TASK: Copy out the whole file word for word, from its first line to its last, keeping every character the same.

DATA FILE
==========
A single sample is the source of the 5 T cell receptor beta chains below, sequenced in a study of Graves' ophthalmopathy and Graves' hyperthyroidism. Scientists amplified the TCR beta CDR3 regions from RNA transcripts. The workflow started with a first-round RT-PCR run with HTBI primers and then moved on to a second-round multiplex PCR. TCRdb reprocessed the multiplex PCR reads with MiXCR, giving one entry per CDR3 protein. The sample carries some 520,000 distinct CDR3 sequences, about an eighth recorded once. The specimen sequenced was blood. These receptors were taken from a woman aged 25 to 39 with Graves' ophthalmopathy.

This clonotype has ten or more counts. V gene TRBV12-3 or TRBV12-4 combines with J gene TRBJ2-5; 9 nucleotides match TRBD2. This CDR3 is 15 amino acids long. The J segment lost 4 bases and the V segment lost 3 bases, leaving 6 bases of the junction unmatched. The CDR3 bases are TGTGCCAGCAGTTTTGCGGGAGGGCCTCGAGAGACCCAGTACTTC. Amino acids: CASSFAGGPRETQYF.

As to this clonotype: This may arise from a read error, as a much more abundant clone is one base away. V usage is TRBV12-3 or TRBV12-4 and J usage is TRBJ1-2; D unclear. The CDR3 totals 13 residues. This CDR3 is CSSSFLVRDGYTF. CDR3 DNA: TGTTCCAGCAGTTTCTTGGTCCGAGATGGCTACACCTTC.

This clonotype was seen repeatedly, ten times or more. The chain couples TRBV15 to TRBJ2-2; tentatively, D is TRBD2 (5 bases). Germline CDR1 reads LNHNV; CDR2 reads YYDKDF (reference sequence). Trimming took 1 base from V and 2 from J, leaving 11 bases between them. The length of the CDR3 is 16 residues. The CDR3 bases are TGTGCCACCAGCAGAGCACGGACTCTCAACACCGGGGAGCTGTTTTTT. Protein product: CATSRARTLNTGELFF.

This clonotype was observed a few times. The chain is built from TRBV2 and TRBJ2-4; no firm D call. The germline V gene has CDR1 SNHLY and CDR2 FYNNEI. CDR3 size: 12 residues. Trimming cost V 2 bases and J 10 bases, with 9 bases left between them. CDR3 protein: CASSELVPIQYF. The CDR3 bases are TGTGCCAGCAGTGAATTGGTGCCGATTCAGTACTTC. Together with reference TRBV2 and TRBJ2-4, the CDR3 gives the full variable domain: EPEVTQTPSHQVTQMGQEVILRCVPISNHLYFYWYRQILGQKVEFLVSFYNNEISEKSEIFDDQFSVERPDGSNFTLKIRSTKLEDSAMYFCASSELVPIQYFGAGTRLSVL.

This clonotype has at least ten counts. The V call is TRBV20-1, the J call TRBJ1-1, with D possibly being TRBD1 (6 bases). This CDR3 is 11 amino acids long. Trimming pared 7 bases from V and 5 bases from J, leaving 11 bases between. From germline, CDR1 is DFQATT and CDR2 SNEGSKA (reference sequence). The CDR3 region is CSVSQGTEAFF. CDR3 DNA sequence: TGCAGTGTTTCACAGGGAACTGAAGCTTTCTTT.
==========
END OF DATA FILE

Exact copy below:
A single sample is the source of the 5 T cell receptor beta chains below, sequenced in a study of Graves' ophthalmopathy and Graves' hyperthyroidism. Scientists amplified the TCR beta CDR3 regions from RNA transcripts. The workflow started with a first-round RT-PCR run with HTBI primers and then moved on to a second-round multiplex PCR. TCRdb reprocessed the multiplex PCR reads with MiXCR, giving one entry per CDR3 protein. The sample carries some 520,000 distinct CDR3 sequences, about an eighth recorded once. The specimen sequenced was blood. These receptors were taken from a woman aged 25 to 39 with Graves' ophthalmopathy.

This clonotype has ten or more counts. V gene TRBV12-3 or TRBV12-4 combines with J gene TRBJ2-5; 9 nucleotides match TRBD2. This CDR3 is 15 amino acids long. The J segment lost 4 bases and the V segment lost 3 bases, leaving 6 bases of the junction unmatched. The CDR3 bases are TGTGCCAGCAGTTTTGCGGGAGGGCCTCGAGAGACCCAGTACTTC. Amino acids: CASSFAGGPRETQYF.

As to this clonotype: This may arise from a read error, as a much more abundant clone is one base away. V usage is TRBV12-3 or TRBV12-4 and J usage is TRBJ1-2; D unclear. The CDR3 totals 13 residues. This CDR3 is CSSSFLVRDGYTF. CDR3 DNA: TGTTCCAGCAGTTTCTTGGTCCGAGATGGCTACACCTTC.

This clonotype was seen repeatedly, ten times or more. The chain couples TRBV15 to TRBJ2-2; tentatively, D is TRBD2 (5 bases). Germline CDR1 reads LNHNV; CDR2 reads YYDKDF (reference sequence). Trimming took 1 base from V and 2 from J, leaving 11 bases between them. The length of the CDR3 is 16 residues. The CDR3 bases are TGTGCCACCAGCAGAGCACGGACTCTCAACACCGGGGAGCTGTTTTTT. Protein product: CATSRARTLNTGELFF.

This clonotype was observed a few times. The chain is built from TRBV2 and TRBJ2-4; no firm D call. The germline V gene has CDR1 SNHLY and CDR2 FYNNEI. CDR3 size: 12 residues. Trimming cost V 2 bases and J 10 bases, with 9 bases left between them. CDR3 protein: CASSELVPIQYF. The CDR3 bases are TGTGCCAGCAGTGAATTGGTGCCGATTCAGTACTTC. Together with reference TRBV2 and TRBJ2-4, the CDR3 gives the full variable domain: EPEVTQTPSHQVTQMGQEVILRCVPISNHLYFYWYRQILGQKVEFLVSFYNNEISEKSEIFDDQFSVERPDGSNFTLKIRSTKLEDSAMYFCASSELVPIQYFGAGTRLSVL.

This clonotype has at least ten counts. The V call is TRBV20-1, the J call TRBJ1-1, with D possibly being TRBD1 (6 bases). This CDR3 is 11 amino acids long. Trimming pared 7 bases from V and 5 bases from J, leaving 11 bases between. From germline, CDR1 is DFQATT and CDR2 SNEGSKA (reference sequence). The CDR3 region is CSVSQGTEAFF. CDR3 DNA sequence: TGCAGTGTTTCACAGGGAACTGAAGCTTTCTTT.